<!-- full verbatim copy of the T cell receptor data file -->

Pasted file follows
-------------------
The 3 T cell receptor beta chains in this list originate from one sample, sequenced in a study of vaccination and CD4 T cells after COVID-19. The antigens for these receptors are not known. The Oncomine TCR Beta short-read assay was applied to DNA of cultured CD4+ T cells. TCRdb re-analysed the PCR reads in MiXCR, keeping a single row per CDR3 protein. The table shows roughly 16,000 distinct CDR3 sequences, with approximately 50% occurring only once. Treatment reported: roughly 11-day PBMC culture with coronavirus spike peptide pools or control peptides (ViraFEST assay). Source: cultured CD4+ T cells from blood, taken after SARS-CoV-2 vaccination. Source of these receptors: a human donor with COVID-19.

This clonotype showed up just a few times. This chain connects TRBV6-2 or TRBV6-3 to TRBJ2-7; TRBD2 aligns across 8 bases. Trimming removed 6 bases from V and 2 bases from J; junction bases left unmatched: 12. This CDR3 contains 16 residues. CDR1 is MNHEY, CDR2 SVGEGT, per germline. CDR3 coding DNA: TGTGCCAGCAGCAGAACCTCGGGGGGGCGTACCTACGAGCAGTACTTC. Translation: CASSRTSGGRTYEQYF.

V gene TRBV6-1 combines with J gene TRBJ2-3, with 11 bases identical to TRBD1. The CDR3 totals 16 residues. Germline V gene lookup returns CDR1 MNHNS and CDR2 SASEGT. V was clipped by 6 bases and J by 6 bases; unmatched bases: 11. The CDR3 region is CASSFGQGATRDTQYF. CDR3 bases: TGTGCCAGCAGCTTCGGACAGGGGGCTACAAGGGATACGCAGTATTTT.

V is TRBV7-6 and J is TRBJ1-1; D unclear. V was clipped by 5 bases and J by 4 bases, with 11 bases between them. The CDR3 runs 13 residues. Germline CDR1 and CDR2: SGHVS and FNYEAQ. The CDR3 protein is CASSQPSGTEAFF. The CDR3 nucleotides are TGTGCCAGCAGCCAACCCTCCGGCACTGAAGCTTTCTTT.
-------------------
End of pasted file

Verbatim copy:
The 3 T cell receptor beta chains in this list originate from one sample, sequenced in a study of vaccination and CD4 T cells after COVID-19. The antigens for these receptors are not known. The Oncomine TCR Beta short-read assay was applied to DNA of cultured CD4+ T cells. TCRdb re-analysed the PCR reads in MiXCR, keeping a single row per CDR3 protein. The table shows roughly 16,000 distinct CDR3 sequences, with approximately 50% occurring only once. Treatment reported: roughly 11-day PBMC culture with coronavirus spike peptide pools or control peptides (ViraFEST assay). Source: cultured CD4+ T cells from blood, taken after SARS-CoV-2 vaccination. Source of these receptors: a human donor with COVID-19.

This clonotype showed up just a few times. This chain connects TRBV6-2 or TRBV6-3 to TRBJ2-7; TRBD2 aligns across 8 bases. Trimming removed 6 bases from V and 2 bases from J; junction bases left unmatched: 12. This CDR3 contains 16 residues. CDR1 is MNHEY, CDR2 SVGEGT, per germline. CDR3 coding DNA: TGTGCCAGCAGCAGAACCTCGGGGGGGCGTACCTACGAGCAGTACTTC. Translation: CASSRTSGGRTYEQYF.

V gene TRBV6-1 combines with J gene TRBJ2-3, with 11 bases identical to TRBD1. The CDR3 totals 16 residues. Germline V gene lookup returns CDR1 MNHNS and CDR2 SASEGT. V was clipped by 6 bases and J by 6 bases; unmatched bases: 11. The CDR3 region is CASSFGQGATRDTQYF. CDR3 bases: TGTGCCAGCAGCTTCGGACAGGGGGCTACAAGGGATACGCAGTATTTT.

V is TRBV7-6 and J is TRBJ1-1; D unclear. V was clipped by 5 bases and J by 4 bases, with 11 bases between them. The CDR3 runs 13 residues. Germline CDR1 and CDR2: SGHVS and FNYEAQ. The CDR3 protein is CASSQPSGTEAFF. The CDR3 nucleotides are TGTGCCAGCAGCCAACCCTCCGGCACTGAAGCTTTCTTT.